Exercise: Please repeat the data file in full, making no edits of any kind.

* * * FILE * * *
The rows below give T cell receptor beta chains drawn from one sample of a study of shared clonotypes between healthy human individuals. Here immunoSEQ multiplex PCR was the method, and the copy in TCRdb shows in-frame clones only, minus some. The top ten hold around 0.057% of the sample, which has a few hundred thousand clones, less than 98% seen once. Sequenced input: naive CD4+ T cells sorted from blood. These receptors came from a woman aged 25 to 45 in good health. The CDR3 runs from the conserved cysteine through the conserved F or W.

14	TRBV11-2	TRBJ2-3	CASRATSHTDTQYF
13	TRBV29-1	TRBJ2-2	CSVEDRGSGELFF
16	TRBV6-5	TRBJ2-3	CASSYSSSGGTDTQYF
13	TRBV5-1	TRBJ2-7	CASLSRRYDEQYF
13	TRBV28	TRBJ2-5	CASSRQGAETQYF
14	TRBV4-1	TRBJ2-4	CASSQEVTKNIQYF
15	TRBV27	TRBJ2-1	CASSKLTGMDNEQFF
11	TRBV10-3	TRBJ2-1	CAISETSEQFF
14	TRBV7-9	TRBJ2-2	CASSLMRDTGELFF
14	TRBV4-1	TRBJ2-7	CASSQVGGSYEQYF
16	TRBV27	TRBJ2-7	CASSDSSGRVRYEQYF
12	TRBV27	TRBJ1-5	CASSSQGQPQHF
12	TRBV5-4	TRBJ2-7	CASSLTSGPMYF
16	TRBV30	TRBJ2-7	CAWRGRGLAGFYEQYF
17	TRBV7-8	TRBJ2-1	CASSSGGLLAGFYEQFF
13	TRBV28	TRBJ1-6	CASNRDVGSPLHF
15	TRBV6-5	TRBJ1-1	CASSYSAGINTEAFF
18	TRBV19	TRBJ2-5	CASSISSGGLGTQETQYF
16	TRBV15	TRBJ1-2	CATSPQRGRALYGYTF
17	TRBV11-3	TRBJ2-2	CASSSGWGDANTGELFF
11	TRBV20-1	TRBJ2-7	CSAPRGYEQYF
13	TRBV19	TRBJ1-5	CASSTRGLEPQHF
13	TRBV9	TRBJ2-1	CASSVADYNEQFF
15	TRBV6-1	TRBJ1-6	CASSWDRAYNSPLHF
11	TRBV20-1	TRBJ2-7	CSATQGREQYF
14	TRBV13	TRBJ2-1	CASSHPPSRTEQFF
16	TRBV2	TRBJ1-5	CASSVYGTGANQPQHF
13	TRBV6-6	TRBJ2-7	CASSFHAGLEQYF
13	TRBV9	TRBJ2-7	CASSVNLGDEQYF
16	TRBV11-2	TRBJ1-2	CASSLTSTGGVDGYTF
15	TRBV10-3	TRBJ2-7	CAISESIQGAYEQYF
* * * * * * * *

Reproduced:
The rows below give T cell receptor beta chains drawn from one sample of a study of shared clonotypes between healthy human individuals. Here immunoSEQ multiplex PCR was the method, and the copy in TCRdb shows in-frame clones only, minus some. The top ten hold around 0.057% of the sample, which has a few hundred thousand clones, less than 98% seen once. Sequenced input: naive CD4+ T cells sorted from blood. These receptors came from a woman aged 25 to 45 in good health. The CDR3 runs from the conserved cysteine through the conserved F or W.

14	TRBV11-2	TRBJ2-3	CASRATSHTDTQYF
13	TRBV29-1	TRBJ2-2	CSVEDRGSGELFF
16	TRBV6-5	TRBJ2-3	CASSYSSSGGTDTQYF
13	TRBV5-1	TRBJ2-7	CASLSRRYDEQYF
13	TRBV28	TRBJ2-5	CASSRQGAETQYF
14	TRBV4-1	TRBJ2-4	CASSQEVTKNIQYF
15	TRBV27	TRBJ2-1	CASSKLTGMDNEQFF
11	TRBV10-3	TRBJ2-1	CAISETSEQFF
14	TRBV7-9	TRBJ2-2	CASSLMRDTGELFF
14	TRBV4-1	TRBJ2-7	CASSQVGGSYEQYF
16	TRBV27	TRBJ2-7	CASSDSSGRVRYEQYF
12	TRBV27	TRBJ1-5	CASSSQGQPQHF
12	TRBV5-4	TRBJ2-7	CASSLTSGPMYF
16	TRBV30	TRBJ2-7	CAWRGRGLAGFYEQYF
17	TRBV7-8	TRBJ2-1	CASSSGGLLAGFYEQFF
13	TRBV28	TRBJ1-6	CASNRDVGSPLHF
15	TRBV6-5	TRBJ1-1	CASSYSAGINTEAFF
18	TRBV19	TRBJ2-5	CASSISSGGLGTQETQYF
16	TRBV15	TRBJ1-2	CATSPQRGRALYGYTF
17	TRBV11-3	TRBJ2-2	CASSSGWGDANTGELFF
11	TRBV20-1	TRBJ2-7	CSAPRGYEQYF
13	TRBV19	TRBJ1-5	CASSTRGLEPQHF
13	TRBV9	TRBJ2-1	CASSVADYNEQFF
15	TRBV6-1	TRBJ1-6	CASSWDRAYNSPLHF
11	TRBV20-1	TRBJ2-7	CSATQGREQYF
14	TRBV13	TRBJ2-1	CASSHPPSRTEQFF
16	TRBV2	TRBJ1-5	CASSVYGTGANQPQHF
13	TRBV6-6	TRBJ2-7	CASSFHAGLEQYF
13	TRBV9	TRBJ2-7	CASSVNLGDEQYF
16	TRBV11-2	TRBJ1-2	CASSLTSTGGVDGYTF
15	TRBV10-3	TRBJ2-7	CAISESIQGAYEQYF